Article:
The Olympics ended Sunday, but for avid speed skating fans a few questions still remain to be answered. For one, why did Apolo Anton Ohno keep yawning before races? Was the most decorated American Winter Olympian in history tired? Bored?
No. After watching a post-race interview with Ohno, I can confidently say the American short track speed skater was neither tired nor bored. The yawns relax his facial muscles and help him prepare for competition, Ohno explained. Also helping him prepare for his outstanding performances were his music, headphones and signature bandanas, which he wore fervently for each event. As most sports fanatics know, Ohno is certainly not alone in his pre-game rituals. The question remains as to whether or not these superstitions actually influence an athlete’s performance.
“It’s very helpful for players to have consistent rituals, both for pregame preparation and during competition,” said Mary Fry, an associate professor at University of Kansas, Lawrence in the Department of Health, Sport, and Exercise Sciences. “Rituals help athletes maximize their performance under pressure. Without rituals many athletes have a tendency to speed up or slow down their regular play, making them more susceptible to making errors.”*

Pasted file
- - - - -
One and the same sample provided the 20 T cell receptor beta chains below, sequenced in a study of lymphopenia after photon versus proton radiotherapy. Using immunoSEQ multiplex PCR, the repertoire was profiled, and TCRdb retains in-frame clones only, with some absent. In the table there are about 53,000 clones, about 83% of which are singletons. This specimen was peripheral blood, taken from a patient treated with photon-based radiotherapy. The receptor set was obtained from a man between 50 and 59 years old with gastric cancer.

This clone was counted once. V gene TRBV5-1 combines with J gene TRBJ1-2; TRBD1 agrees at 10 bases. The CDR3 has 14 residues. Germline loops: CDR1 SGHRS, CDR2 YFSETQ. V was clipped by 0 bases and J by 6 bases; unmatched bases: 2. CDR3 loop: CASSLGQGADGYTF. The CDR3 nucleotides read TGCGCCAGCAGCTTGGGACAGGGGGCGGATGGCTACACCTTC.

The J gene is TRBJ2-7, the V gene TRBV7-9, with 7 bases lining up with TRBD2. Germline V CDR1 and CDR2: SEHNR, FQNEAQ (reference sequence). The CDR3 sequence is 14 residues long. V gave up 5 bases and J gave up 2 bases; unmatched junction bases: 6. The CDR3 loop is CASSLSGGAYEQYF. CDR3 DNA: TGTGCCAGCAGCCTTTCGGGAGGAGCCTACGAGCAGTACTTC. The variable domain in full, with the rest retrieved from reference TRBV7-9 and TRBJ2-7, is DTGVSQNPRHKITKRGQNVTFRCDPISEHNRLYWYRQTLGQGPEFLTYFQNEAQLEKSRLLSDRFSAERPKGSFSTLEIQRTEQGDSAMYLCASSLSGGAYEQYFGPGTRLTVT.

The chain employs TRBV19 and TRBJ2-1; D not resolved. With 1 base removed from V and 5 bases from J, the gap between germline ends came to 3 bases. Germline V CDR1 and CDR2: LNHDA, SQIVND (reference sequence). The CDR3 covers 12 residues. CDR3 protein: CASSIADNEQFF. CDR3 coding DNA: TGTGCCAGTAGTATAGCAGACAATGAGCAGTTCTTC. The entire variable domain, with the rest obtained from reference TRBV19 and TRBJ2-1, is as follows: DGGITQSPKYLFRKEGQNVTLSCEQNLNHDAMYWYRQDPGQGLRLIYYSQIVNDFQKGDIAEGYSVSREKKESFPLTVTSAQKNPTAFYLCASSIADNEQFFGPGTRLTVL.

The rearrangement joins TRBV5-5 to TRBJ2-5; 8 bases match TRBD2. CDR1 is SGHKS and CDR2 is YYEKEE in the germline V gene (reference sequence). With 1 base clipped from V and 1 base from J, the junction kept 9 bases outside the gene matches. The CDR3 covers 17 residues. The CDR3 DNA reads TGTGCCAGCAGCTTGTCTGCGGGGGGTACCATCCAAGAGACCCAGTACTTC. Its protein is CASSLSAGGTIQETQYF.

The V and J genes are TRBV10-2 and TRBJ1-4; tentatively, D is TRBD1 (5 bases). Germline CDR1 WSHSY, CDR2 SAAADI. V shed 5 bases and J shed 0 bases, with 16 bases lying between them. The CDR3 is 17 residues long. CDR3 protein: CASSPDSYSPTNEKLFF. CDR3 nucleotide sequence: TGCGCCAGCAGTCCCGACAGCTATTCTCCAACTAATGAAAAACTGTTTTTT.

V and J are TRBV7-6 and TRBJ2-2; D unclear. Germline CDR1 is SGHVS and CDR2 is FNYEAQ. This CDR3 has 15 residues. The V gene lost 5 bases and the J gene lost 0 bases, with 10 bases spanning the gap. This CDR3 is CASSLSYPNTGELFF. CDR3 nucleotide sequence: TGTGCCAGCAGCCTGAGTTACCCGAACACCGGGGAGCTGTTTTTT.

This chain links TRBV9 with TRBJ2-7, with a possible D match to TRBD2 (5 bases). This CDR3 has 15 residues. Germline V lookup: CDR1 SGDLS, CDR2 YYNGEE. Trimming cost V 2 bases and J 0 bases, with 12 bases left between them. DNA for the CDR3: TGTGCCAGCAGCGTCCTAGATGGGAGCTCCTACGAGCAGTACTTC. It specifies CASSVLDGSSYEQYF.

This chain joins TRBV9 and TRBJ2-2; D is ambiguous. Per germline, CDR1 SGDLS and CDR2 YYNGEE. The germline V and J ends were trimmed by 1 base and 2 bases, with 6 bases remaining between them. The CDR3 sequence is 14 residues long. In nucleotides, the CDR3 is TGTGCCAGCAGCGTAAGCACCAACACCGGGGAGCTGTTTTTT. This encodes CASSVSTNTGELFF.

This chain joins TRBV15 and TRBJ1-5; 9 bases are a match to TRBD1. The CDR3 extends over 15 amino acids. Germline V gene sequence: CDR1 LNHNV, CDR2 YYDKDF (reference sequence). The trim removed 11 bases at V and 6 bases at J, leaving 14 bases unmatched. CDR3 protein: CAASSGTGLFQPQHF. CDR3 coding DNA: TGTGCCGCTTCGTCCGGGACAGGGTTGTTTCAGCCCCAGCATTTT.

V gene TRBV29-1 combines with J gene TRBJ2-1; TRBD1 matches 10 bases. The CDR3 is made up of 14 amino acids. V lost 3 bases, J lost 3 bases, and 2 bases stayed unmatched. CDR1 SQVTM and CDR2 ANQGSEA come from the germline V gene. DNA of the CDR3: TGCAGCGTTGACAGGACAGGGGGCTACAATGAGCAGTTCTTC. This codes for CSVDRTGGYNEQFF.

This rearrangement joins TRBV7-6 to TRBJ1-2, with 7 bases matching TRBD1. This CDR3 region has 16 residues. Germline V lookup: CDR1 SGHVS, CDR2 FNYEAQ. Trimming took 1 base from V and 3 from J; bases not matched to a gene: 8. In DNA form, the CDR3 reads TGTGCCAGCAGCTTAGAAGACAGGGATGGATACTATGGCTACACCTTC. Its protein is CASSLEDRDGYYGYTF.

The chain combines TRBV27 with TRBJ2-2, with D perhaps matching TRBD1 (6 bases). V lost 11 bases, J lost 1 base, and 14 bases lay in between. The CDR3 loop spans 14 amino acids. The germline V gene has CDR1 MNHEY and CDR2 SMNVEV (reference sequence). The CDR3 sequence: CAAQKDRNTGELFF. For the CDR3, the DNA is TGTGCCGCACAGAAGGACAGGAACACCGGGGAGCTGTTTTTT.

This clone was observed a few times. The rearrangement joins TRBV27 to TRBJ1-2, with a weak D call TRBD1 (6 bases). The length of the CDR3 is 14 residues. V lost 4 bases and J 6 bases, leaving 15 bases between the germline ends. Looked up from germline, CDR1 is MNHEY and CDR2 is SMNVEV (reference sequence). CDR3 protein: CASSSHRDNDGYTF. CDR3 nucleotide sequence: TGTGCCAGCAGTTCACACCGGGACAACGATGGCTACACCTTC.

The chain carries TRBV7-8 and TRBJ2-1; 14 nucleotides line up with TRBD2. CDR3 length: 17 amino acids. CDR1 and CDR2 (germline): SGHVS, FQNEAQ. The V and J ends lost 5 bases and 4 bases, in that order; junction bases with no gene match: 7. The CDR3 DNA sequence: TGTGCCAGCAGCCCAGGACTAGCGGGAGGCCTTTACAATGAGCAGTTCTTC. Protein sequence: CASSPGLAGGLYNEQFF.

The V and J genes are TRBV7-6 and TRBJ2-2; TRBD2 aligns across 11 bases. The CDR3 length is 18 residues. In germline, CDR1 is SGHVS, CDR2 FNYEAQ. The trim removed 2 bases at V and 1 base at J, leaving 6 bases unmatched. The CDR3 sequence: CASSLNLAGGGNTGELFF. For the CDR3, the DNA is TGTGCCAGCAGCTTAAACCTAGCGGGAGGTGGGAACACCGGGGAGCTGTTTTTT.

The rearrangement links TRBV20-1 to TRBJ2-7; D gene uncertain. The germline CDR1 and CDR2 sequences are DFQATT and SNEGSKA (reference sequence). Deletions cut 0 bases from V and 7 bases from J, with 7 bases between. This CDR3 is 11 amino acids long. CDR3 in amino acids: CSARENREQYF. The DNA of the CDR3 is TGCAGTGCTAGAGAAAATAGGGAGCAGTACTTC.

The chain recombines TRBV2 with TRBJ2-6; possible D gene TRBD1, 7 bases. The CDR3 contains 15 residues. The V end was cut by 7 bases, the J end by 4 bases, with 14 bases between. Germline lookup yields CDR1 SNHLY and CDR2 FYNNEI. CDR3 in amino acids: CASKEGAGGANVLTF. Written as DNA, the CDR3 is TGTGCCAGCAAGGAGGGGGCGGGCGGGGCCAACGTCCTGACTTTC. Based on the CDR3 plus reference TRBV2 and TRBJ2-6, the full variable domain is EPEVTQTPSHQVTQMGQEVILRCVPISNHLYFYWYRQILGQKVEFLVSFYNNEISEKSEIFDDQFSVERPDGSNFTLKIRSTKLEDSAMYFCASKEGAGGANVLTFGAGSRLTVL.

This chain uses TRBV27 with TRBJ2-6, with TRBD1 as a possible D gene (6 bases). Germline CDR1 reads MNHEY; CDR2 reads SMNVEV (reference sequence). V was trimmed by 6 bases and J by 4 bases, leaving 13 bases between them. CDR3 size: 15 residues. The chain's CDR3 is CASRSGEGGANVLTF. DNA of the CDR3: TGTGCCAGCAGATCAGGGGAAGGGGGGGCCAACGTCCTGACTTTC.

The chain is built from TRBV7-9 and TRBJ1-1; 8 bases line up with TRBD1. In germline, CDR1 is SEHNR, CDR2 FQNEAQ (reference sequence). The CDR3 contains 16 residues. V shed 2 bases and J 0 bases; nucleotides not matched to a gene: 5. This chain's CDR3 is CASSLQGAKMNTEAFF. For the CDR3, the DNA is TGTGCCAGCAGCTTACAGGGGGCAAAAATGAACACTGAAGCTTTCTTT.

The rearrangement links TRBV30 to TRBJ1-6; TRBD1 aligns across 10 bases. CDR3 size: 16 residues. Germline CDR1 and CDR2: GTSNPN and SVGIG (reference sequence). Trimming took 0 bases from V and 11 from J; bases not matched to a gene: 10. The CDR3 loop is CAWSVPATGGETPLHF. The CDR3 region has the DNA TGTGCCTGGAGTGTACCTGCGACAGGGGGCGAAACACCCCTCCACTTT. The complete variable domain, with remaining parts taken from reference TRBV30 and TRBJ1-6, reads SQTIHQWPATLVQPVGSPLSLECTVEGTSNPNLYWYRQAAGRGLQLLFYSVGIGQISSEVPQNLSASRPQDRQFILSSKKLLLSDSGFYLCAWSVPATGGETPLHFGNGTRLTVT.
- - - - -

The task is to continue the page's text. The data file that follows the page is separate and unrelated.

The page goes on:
As Fry explains, rituals help athletes to get into their zone. And this theory doesn’t just apply to Olympic-level or professional athletes. Despite my lack of coordination, I have been playing in an adult dodgeball league for the past two months. Every Saturday at 1 o’clock, my teammates and I faithfully arrive at the local gym, ready to dodge, duck, dip, dive and…. Dodge. This weekend, we took third place in the championships and I think our success was due in part to the logo apparel we wore routinely for every game. Our pink shirts, imprinted with the league name and company sponsors, helped the team look unified, feel more confident and thus perform better.